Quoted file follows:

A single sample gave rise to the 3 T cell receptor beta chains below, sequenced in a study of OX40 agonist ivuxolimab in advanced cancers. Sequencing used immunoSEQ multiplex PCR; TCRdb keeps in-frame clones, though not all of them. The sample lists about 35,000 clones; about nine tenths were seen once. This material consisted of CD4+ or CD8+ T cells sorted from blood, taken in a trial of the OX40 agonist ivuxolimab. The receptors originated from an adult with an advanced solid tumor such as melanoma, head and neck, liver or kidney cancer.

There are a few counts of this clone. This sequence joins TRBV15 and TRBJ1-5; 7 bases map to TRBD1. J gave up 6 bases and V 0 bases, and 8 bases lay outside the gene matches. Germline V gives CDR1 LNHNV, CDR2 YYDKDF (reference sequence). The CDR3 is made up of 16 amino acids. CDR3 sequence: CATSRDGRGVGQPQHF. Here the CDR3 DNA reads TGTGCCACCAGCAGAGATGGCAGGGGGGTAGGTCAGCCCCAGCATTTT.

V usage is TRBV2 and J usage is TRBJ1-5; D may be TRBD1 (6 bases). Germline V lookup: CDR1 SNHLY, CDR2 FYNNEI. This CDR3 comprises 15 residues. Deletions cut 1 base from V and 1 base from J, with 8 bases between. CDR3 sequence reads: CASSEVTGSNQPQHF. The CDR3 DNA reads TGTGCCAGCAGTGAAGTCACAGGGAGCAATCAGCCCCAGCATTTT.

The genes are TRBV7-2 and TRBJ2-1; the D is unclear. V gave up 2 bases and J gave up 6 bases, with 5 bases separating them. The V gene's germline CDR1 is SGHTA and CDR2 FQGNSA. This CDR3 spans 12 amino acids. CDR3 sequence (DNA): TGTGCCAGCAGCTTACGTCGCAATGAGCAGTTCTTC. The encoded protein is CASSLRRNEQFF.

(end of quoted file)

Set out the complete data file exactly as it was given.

A single sample gave rise to the 3 T cell receptor beta chains below, sequenced in a study of OX40 agonist ivuxolimab in advanced cancers. Sequencing used immunoSEQ multiplex PCR; TCRdb keeps in-frame clones, though not all of them. The sample lists about 35,000 clones; about nine tenths were seen once. This material consisted of CD4+ or CD8+ T cells sorted from blood, taken in a trial of the OX40 agonist ivuxolimab. The receptors originated from an adult with an advanced solid tumor such as melanoma, head and neck, liver or kidney cancer.

There are a few counts of this clone. This sequence joins TRBV15 and TRBJ1-5; 7 bases map to TRBD1. J gave up 6 bases and V 0 bases, and 8 bases lay outside the gene matches. Germline V gives CDR1 LNHNV, CDR2 YYDKDF (reference sequence). The CDR3 is made up of 16 amino acids. CDR3 sequence: CATSRDGRGVGQPQHF. Here the CDR3 DNA reads TGTGCCACCAGCAGAGATGGCAGGGGGGTAGGTCAGCCCCAGCATTTT.

V usage is TRBV2 and J usage is TRBJ1-5; D may be TRBD1 (6 bases). Germline V lookup: CDR1 SNHLY, CDR2 FYNNEI. This CDR3 comprises 15 residues. Deletions cut 1 base from V and 1 base from J, with 8 bases between. CDR3 sequence reads: CASSEVTGSNQPQHF. The CDR3 DNA reads TGTGCCAGCAGTGAAGTCACAGGGAGCAATCAGCCCCAGCATTTT.

The genes are TRBV7-2 and TRBJ2-1; the D is unclear. V gave up 2 bases and J gave up 6 bases, with 5 bases separating them. The V gene's germline CDR1 is SGHTA and CDR2 FQGNSA. This CDR3 spans 12 amino acids. CDR3 sequence (DNA): TGTGCCAGCAGCTTACGTCGCAATGAGCAGTTCTTC. The encoded protein is CASSLRRNEQFF.